Serge Dedina says, “…before any U.S. government agency or any U.S. water agency gets a permit to suck desal water from the most polluted coast in North America and sell it back to U.S. consumers, they need to prioritize cleaning up this coastline.”
On June 27, 2016 Wildcoast and Surfrider Foundation wrote a letter to the Otay Water District expressing concern over a proposed project to import desalinated water from Mexico into the United States.
According to an extensive 324-page document titled “Draft Environmental Impact Report/Environmental Impact Statement for the Otay Mesa Conveyance and Disinfection System Project, San Diego County, California Presidential Permit Application Review” — dated April 2016 — the Otay Water District submitted an application for a Presidential Permit on November 25, 2013.
The Permit proposes the construction of a four-mile-long potable water pipeline that would transport water from the Rosarito Desalination plant across the U.S.-Mexico border to Otay Mesa. Additional infrastructure would include a metering station, a disinfection facility, an outfall structure and a potential pump station on the U.S. side.
The document makes clear that “The District is not involved in the planning, design, construction, operation, or maintenance of any facilities in Mexico.”
The Rosarito Desalination Plant, Largest In Western Hemisphere
According to the San Diego Union Tribune, Baja California’s state government is planning to build a massive desalination plant in Rosarito Beach. A public-private parternship, the plant will be collocated at the existing Presidente Juarez electrical generating facility. It is anticipated to create 50 million gallons of water by 2019 and another 50 million gallons by 2024, possibly making the plant one of the largest in the Western Hemisphere.
The Otay Water District–which serves about 213,000 people and covers neighborhoods in Spring Valley, La Presa, Rancho San Diego, Jamul, eastern Chula Vista and eastern Otay Mesa—faces problems of drought and competition for water rights from the Colorado River and Northern California Bay Delta. As a consequence, the Otay Water District wants to diversify its imported water supplies. Importing desalinated water from Mexico could provide U.S. residents with a large new source.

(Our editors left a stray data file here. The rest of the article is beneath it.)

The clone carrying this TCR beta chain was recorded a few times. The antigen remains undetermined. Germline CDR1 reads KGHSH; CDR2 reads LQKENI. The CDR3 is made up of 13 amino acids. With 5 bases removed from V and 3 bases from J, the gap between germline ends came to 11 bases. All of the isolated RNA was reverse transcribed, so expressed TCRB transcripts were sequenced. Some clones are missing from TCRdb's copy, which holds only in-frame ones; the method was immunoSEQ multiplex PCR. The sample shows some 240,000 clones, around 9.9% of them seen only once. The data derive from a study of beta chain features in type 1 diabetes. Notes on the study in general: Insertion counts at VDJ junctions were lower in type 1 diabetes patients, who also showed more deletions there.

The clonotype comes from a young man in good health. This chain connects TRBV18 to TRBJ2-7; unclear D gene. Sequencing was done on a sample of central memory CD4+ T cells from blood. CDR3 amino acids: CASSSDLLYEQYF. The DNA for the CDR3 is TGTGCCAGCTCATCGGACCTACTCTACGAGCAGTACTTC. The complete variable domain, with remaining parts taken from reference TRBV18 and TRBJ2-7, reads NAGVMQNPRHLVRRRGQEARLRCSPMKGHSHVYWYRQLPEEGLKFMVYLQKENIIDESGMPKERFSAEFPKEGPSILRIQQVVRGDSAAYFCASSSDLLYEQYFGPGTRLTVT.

WildCoast and Surfrider Say Presidential Permit Must Be Denied
They say the project allows a local California government agency to avoid California state laws. Moreover, the letter says, “it discourages resolution of long-standing cross-border disputes over water pollution abatement and Colorado River water allocation.”
I met with Serge Dedina, Co-founder and Executive Director of WildCoast, to find out more. He explained, “Surfrider and WildCoast are arguing, before any U.S. government agency or any U.S. water agency gets a Permit to suck desal water from the most polluted coast in North America and sell it back to U.S. consumers, they need to prioritize cleaning up this coastline and cleaning up the sewage so that U.S. residents, U.S. Military and Customs and Border Patrol agents are not affected by this raw sewage.”
Sewage Discharge From Mexico Flows To IB and Coronado
When sewage is collected in Mexico, much of the waste is sent to a place called San Antonio de Las Buenos or Punto Banderas just 6 miles South of the Border.
WildCoast and Surfrider estimate that the sewage being discharged in the ocean each day “could be anywhere from 30 to 50 million gallons a day depending. No one’s really counting. We think it’s grown exponentially because of the increase in development that’s, in theory it’s a primary plant, but they don’t actually treat the sewage, they just put it through some ponds and then dump it in the ocean right on the beach,” Dedina says.
In addition, Dedina explains, sewage is being discharged into the ocean each day at multiple sites from Las Playas down to Rosarito, Mexico. Some of the sewage is dumped illegally at night.
“It’s been a problem for years and no one has done anything about it. We’re getting more sewage flowing out of here than ever and when we get a south wind, a south swell, it blows up to Imperial Beach and Coronado.”
Dedina has already started meeting with elected officials to let them know. He has talked with Ben Hueso and will be meeting with federal legislators.
Serge Dedina Calls For Head of IBWC To Be Fired
At the Imperial Beach City Council meeting on Wednesday, July 20th, Dedina—who is also the Mayor of Imperial Beach—publicly said he thought the head of the International Boundary and Water Commission (IBWC), Ed Drusina, should be fired. “Last week when I met the U.S Ambassador to Mexico, I let her know that he was not representing the interests of my constituents.”
The IBWC oversees issues of the U.S.-Mexico boundary line, including maintaining international dams, hydroelectric power plants, international bridges and drainage structures. In addition, according to the IBWC’s Strategic Plan for FY2011-FY2016, “The 1944 Treaty directed the IBWC to give preferential attention to the solution of all border sanitation problems concerning boundary and transboundary waters, and granted authority to provide all necessary sanitary measures or works to satisfy that requirement.”
Dedina said, “He is not doing a single thing to help stop the flows of raw sewage south of the border…The International Boundary and Water Commission and agencies appear to be pushing to get a Presidential Permit for the Otay Water District… The effort to do that have basically meant that any effort to clean up the discharge of raw sewage…have been completely stopped.”
The solution, according to Dedina, should not be spending money on a desalination plant or a pipeline, but rather reclamation of the sewage water.